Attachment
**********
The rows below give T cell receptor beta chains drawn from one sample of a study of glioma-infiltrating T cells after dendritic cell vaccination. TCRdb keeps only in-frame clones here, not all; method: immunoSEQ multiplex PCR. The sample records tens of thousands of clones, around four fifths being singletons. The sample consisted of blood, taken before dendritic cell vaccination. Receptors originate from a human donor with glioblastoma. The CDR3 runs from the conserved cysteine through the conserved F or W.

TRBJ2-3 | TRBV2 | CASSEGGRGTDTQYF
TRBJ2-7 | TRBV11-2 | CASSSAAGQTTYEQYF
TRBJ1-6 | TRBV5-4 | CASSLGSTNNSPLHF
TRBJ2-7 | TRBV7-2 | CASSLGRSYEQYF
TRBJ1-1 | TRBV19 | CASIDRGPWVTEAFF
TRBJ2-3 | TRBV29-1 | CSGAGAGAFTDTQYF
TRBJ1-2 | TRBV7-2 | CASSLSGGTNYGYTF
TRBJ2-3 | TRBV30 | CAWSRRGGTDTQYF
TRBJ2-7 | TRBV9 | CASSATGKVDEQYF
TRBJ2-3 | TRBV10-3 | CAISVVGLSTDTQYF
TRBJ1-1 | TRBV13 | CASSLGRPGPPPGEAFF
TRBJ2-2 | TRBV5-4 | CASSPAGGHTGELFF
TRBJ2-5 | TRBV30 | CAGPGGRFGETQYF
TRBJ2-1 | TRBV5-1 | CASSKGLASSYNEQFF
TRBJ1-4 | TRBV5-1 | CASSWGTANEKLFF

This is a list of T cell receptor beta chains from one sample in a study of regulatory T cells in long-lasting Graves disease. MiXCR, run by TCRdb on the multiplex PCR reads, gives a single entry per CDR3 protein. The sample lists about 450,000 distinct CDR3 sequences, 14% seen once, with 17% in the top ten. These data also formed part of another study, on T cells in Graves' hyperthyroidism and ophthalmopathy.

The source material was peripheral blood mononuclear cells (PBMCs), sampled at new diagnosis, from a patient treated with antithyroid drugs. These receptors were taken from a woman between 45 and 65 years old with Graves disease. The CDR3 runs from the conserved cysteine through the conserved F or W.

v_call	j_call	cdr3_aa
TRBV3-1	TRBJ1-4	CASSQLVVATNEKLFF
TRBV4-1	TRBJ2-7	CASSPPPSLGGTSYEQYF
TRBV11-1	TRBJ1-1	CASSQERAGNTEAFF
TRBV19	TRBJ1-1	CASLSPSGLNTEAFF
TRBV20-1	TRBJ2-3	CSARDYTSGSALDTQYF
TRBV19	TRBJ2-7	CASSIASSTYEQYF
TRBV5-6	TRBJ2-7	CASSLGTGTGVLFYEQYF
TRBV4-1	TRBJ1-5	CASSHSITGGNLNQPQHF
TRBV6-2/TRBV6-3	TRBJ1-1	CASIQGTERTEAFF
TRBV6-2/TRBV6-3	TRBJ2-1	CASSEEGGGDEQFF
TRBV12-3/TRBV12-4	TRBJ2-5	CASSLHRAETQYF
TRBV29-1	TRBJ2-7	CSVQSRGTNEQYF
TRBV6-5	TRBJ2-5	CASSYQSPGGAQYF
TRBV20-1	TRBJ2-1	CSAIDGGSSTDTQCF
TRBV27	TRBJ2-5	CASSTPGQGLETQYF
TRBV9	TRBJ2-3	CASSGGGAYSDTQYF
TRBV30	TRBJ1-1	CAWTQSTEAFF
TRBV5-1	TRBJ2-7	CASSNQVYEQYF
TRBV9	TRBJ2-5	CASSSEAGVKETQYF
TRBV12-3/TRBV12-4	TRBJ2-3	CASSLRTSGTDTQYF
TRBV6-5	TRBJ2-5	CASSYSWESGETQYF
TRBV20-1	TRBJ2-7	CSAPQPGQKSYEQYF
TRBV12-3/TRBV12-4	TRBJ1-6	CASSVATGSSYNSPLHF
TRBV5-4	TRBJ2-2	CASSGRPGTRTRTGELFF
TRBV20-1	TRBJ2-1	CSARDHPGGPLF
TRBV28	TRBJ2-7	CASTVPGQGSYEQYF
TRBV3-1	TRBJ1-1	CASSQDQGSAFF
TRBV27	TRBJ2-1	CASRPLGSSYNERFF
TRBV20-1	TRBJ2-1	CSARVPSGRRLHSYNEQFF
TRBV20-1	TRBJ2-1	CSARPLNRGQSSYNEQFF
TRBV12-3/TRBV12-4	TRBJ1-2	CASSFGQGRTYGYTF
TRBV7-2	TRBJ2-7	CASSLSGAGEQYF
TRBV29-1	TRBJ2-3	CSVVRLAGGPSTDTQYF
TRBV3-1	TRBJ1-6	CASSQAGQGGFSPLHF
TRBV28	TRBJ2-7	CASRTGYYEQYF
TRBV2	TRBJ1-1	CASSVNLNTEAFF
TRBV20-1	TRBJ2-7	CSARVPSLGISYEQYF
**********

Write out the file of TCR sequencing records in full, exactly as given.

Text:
The rows below give T cell receptor beta chains drawn from one sample of a study of glioma-infiltrating T cells after dendritic cell vaccination. TCRdb keeps only in-frame clones here, not all; method: immunoSEQ multiplex PCR. The sample records tens of thousands of clones, around four fifths being singletons. The sample consisted of blood, taken before dendritic cell vaccination. Receptors originate from a human donor with glioblastoma. The CDR3 runs from the conserved cysteine through the conserved F or W.

TRBJ2-3 | TRBV2 | CASSEGGRGTDTQYF
TRBJ2-7 | TRBV11-2 | CASSSAAGQTTYEQYF
TRBJ1-6 | TRBV5-4 | CASSLGSTNNSPLHF
TRBJ2-7 | TRBV7-2 | CASSLGRSYEQYF
TRBJ1-1 | TRBV19 | CASIDRGPWVTEAFF
TRBJ2-3 | TRBV29-1 | CSGAGAGAFTDTQYF
TRBJ1-2 | TRBV7-2 | CASSLSGGTNYGYTF
TRBJ2-3 | TRBV30 | CAWSRRGGTDTQYF
TRBJ2-7 | TRBV9 | CASSATGKVDEQYF
TRBJ2-3 | TRBV10-3 | CAISVVGLSTDTQYF
TRBJ1-1 | TRBV13 | CASSLGRPGPPPGEAFF
TRBJ2-2 | TRBV5-4 | CASSPAGGHTGELFF
TRBJ2-5 | TRBV30 | CAGPGGRFGETQYF
TRBJ2-1 | TRBV5-1 | CASSKGLASSYNEQFF
TRBJ1-4 | TRBV5-1 | CASSWGTANEKLFF

This is a list of T cell receptor beta chains from one sample in a study of regulatory T cells in long-lasting Graves disease. MiXCR, run by TCRdb on the multiplex PCR reads, gives a single entry per CDR3 protein. The sample lists about 450,000 distinct CDR3 sequences, 14% seen once, with 17% in the top ten. These data also formed part of another study, on T cells in Graves' hyperthyroidism and ophthalmopathy.

The source material was peripheral blood mononuclear cells (PBMCs), sampled at new diagnosis, from a patient treated with antithyroid drugs. These receptors were taken from a woman between 45 and 65 years old with Graves disease. The CDR3 runs from the conserved cysteine through the conserved F or W.

v_call	j_call	cdr3_aa
TRBV3-1	TRBJ1-4	CASSQLVVATNEKLFF
TRBV4-1	TRBJ2-7	CASSPPPSLGGTSYEQYF
TRBV11-1	TRBJ1-1	CASSQERAGNTEAFF
TRBV19	TRBJ1-1	CASLSPSGLNTEAFF
TRBV20-1	TRBJ2-3	CSARDYTSGSALDTQYF
TRBV19	TRBJ2-7	CASSIASSTYEQYF
TRBV5-6	TRBJ2-7	CASSLGTGTGVLFYEQYF
TRBV4-1	TRBJ1-5	CASSHSITGGNLNQPQHF
TRBV6-2/TRBV6-3	TRBJ1-1	CASIQGTERTEAFF
TRBV6-2/TRBV6-3	TRBJ2-1	CASSEEGGGDEQFF
TRBV12-3/TRBV12-4	TRBJ2-5	CASSLHRAETQYF
TRBV29-1	TRBJ2-7	CSVQSRGTNEQYF
TRBV6-5	TRBJ2-5	CASSYQSPGGAQYF
TRBV20-1	TRBJ2-1	CSAIDGGSSTDTQCF
TRBV27	TRBJ2-5	CASSTPGQGLETQYF
TRBV9	TRBJ2-3	CASSGGGAYSDTQYF
TRBV30	TRBJ1-1	CAWTQSTEAFF
TRBV5-1	TRBJ2-7	CASSNQVYEQYF
TRBV9	TRBJ2-5	CASSSEAGVKETQYF
TRBV12-3/TRBV12-4	TRBJ2-3	CASSLRTSGTDTQYF
TRBV6-5	TRBJ2-5	CASSYSWESGETQYF
TRBV20-1	TRBJ2-7	CSAPQPGQKSYEQYF
TRBV12-3/TRBV12-4	TRBJ1-6	CASSVATGSSYNSPLHF
TRBV5-4	TRBJ2-2	CASSGRPGTRTRTGELFF
TRBV20-1	TRBJ2-1	CSARDHPGGPLF
TRBV28	TRBJ2-7	CASTVPGQGSYEQYF
TRBV3-1	TRBJ1-1	CASSQDQGSAFF
TRBV27	TRBJ2-1	CASRPLGSSYNERFF
TRBV20-1	TRBJ2-1	CSARVPSGRRLHSYNEQFF
TRBV20-1	TRBJ2-1	CSARPLNRGQSSYNEQFF
TRBV12-3/TRBV12-4	TRBJ1-2	CASSFGQGRTYGYTF
TRBV7-2	TRBJ2-7	CASSLSGAGEQYF
TRBV29-1	TRBJ2-3	CSVVRLAGGPSTDTQYF
TRBV3-1	TRBJ1-6	CASSQAGQGGFSPLHF
TRBV28	TRBJ2-7	CASRTGYYEQYF
TRBV2	TRBJ1-1	CASSVNLNTEAFF
TRBV20-1	TRBJ2-7	CSARVPSLGISYEQYF